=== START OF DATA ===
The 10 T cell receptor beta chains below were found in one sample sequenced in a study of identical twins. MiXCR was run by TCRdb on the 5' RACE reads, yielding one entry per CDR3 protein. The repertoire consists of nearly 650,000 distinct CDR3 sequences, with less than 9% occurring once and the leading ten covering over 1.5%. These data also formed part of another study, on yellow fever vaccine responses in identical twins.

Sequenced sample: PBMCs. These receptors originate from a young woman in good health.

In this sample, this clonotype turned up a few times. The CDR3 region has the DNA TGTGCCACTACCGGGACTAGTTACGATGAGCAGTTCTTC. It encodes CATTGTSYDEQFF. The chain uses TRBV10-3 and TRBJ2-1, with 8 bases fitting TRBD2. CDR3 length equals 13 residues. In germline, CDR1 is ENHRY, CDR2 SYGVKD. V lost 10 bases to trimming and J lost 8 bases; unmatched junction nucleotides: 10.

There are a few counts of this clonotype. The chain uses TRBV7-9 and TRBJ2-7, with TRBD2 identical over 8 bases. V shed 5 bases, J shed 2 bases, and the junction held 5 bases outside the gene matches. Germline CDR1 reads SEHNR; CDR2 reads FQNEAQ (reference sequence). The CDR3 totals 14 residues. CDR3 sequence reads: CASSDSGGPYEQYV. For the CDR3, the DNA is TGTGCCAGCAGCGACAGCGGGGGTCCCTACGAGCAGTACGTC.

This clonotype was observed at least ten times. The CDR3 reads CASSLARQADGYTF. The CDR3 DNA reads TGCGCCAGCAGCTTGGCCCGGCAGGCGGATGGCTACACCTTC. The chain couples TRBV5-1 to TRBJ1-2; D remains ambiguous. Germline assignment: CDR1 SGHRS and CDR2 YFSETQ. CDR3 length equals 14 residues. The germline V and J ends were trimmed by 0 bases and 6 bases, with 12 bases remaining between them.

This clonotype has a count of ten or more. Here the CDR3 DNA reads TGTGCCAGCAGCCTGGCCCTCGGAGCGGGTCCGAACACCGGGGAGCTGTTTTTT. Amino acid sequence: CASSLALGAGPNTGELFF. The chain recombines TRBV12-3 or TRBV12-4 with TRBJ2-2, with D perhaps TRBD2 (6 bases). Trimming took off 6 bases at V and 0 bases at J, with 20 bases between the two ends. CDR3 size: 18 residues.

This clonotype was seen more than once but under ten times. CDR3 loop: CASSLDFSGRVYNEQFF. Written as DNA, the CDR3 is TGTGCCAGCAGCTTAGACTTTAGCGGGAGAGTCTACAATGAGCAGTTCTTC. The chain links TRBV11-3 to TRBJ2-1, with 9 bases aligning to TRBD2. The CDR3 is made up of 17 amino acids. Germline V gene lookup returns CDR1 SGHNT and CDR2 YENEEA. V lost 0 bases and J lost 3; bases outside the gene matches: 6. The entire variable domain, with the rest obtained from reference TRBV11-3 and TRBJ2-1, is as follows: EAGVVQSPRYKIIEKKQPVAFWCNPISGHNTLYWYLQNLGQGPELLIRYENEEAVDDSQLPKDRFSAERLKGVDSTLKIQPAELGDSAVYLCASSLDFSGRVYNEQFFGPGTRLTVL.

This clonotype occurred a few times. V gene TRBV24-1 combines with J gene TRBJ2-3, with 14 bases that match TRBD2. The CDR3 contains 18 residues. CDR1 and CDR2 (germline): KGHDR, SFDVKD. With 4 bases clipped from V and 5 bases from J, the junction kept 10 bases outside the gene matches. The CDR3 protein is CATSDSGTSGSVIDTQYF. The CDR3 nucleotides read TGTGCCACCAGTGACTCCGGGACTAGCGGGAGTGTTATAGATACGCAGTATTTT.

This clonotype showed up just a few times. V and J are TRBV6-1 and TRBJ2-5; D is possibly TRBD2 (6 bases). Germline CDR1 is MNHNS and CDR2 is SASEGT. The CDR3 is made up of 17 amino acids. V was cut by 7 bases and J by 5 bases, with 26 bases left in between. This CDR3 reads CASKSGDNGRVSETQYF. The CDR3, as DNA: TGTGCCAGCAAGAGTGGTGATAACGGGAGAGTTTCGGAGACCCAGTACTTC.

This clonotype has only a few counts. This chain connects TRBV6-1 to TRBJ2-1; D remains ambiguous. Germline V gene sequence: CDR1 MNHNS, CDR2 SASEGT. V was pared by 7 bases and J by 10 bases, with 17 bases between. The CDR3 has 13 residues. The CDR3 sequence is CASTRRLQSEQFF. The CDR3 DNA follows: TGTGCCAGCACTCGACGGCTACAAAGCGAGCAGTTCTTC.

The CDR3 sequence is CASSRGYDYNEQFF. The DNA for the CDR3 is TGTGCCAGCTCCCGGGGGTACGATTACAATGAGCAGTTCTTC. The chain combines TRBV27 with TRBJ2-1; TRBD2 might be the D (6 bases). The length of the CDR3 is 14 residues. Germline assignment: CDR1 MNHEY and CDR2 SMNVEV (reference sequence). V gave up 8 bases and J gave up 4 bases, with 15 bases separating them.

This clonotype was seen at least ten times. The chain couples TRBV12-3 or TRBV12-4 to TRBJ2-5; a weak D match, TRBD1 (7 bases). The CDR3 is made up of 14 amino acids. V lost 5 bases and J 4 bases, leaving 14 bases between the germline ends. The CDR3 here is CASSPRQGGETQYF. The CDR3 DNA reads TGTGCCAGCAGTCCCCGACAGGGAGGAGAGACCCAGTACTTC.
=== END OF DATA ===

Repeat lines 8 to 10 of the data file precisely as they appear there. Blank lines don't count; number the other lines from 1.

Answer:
This clonotype occurred a few times. V gene TRBV24-1 combines with J gene TRBJ2-3, with 14 bases that match TRBD2. The CDR3 contains 18 residues. CDR1 and CDR2 (germline): KGHDR, SFDVKD. With 4 bases clipped from V and 5 bases from J, the junction kept 10 bases outside the gene matches. The CDR3 protein is CATSDSGTSGSVIDTQYF. The CDR3 nucleotides read TGTGCCACCAGTGACTCCGGGACTAGCGGGAGTGTTATAGATACGCAGTATTTT.

This clonotype showed up just a few times. V and J are TRBV6-1 and TRBJ2-5; D is possibly TRBD2 (6 bases). Germline CDR1 is MNHNS and CDR2 is SASEGT. The CDR3 is made up of 17 amino acids. V was cut by 7 bases and J by 5 bases, with 26 bases left in between. This CDR3 reads CASKSGDNGRVSETQYF. The CDR3, as DNA: TGTGCCAGCAAGAGTGGTGATAACGGGAGAGTTTCGGAGACCCAGTACTTC.

This clonotype has only a few counts. This chain connects TRBV6-1 to TRBJ2-1; D remains ambiguous. Germline V gene sequence: CDR1 MNHNS, CDR2 SASEGT. V was pared by 7 bases and J by 10 bases, with 17 bases between. The CDR3 has 13 residues. The CDR3 sequence is CASTRRLQSEQFF. The CDR3 DNA follows: TGTGCCAGCACTCGACGGCTACAAAGCGAGCAGTTCTTC.